Dueling data and competing claims around the issue and incidence of campus sexual assault has garnered national attention.
Critics of efforts to address campus sexual assault cite statistics that contradict the widely-cited Department of Justice “one-in-five,” claiming that sexual assault at America’s colleges and universities is extremely rare. To understand this controversy and conflict over the numbers, one must know the statistics these critics cite refer only to reported crimes. A December 2014 report, also from the Department of Justice, found that 80% of sexual assaults of female college students went unreported to police between 1995 and 2013. So there is an intrinsic flaw in using crimes reported to police as a standard of measurement, because so many assaults on college campuses go unreported to police.
In October 2014, MIT made headlines by conducting and publicly disclosing a climate survey which revealed that at least 17% of women and 5% of men said they had been sexually assaulted. Culture of Respect believes that campus climate surveys, like these, are a useful tool for colleges to understand the scope and nature of the issue at their school.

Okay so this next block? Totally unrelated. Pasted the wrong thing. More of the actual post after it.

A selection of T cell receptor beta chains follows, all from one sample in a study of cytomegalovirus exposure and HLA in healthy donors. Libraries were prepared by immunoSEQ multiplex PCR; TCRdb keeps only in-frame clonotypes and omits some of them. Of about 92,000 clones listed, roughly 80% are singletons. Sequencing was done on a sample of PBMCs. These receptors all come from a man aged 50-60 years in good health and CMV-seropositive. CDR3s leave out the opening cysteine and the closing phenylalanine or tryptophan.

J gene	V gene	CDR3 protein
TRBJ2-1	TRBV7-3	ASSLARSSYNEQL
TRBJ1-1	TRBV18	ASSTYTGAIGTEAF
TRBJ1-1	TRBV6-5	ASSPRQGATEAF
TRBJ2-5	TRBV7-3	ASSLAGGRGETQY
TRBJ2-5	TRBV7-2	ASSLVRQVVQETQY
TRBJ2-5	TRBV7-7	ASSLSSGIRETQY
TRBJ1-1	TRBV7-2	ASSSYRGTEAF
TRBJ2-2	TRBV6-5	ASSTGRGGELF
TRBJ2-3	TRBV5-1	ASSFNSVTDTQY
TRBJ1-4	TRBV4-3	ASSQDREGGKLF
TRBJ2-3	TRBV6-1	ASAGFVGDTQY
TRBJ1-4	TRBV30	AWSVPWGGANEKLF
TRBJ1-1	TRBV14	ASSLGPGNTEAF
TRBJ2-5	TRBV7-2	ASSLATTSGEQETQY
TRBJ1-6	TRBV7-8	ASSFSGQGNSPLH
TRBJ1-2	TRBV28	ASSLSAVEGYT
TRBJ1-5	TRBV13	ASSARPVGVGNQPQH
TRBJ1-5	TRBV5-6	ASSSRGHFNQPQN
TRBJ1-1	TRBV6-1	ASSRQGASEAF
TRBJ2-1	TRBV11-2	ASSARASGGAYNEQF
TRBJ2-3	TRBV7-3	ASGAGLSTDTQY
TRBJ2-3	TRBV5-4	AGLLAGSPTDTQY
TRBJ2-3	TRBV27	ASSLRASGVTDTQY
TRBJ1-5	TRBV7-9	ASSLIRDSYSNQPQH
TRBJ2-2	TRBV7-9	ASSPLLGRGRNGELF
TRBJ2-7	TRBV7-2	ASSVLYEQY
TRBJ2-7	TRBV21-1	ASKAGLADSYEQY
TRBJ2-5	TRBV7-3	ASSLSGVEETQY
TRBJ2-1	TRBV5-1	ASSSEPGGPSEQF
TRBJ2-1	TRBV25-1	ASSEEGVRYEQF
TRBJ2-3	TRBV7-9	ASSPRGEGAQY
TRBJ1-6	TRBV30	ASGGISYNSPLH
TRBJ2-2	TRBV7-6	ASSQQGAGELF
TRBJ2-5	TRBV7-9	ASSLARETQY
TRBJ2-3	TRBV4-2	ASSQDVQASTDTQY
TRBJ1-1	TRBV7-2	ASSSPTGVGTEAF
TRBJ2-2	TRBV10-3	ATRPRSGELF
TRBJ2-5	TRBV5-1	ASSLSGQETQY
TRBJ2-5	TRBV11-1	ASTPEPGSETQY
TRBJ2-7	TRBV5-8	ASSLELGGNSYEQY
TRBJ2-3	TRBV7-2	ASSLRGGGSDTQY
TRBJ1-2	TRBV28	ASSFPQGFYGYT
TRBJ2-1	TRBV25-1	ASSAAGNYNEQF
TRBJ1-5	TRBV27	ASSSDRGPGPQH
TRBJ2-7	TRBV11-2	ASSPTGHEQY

Our goal at Culture of Respect is to help solve the problem of campus sexual assault and to create a Culture of Respect on every campus, not to debate the numbers. The researchers who reported the initial “one-in-five” finding are again working with the Department of Justice on an updated sexual assault survey on campuses this spring; results are expected in the fall of 2015.
In the end, what we do know is that as the issue of campus sexual assault has hit the national stage, reporting numbers on campuses are up which means survivors are more comfortable reporting. This is progress and we will continue to work to create a Culture of Respect on every campus so all survivors feel safe and supported coming forward.
Thanks to your continued support and encouragement, we are bringing our work directly onto campuses. Culture of Respect is launching an innovative pilot program to assess the outcomes of our CORE Blueprint on diverse college campuses. Participating schools receive technical assistance at no cost. Email firstname.lastname@example.org for more information.
Watch Executive Director Allison Tombros Korman on Huffington Post Live. Click to 11:57 for a discussion of the CORE Blueprint and how it will create comprehensive change on campus.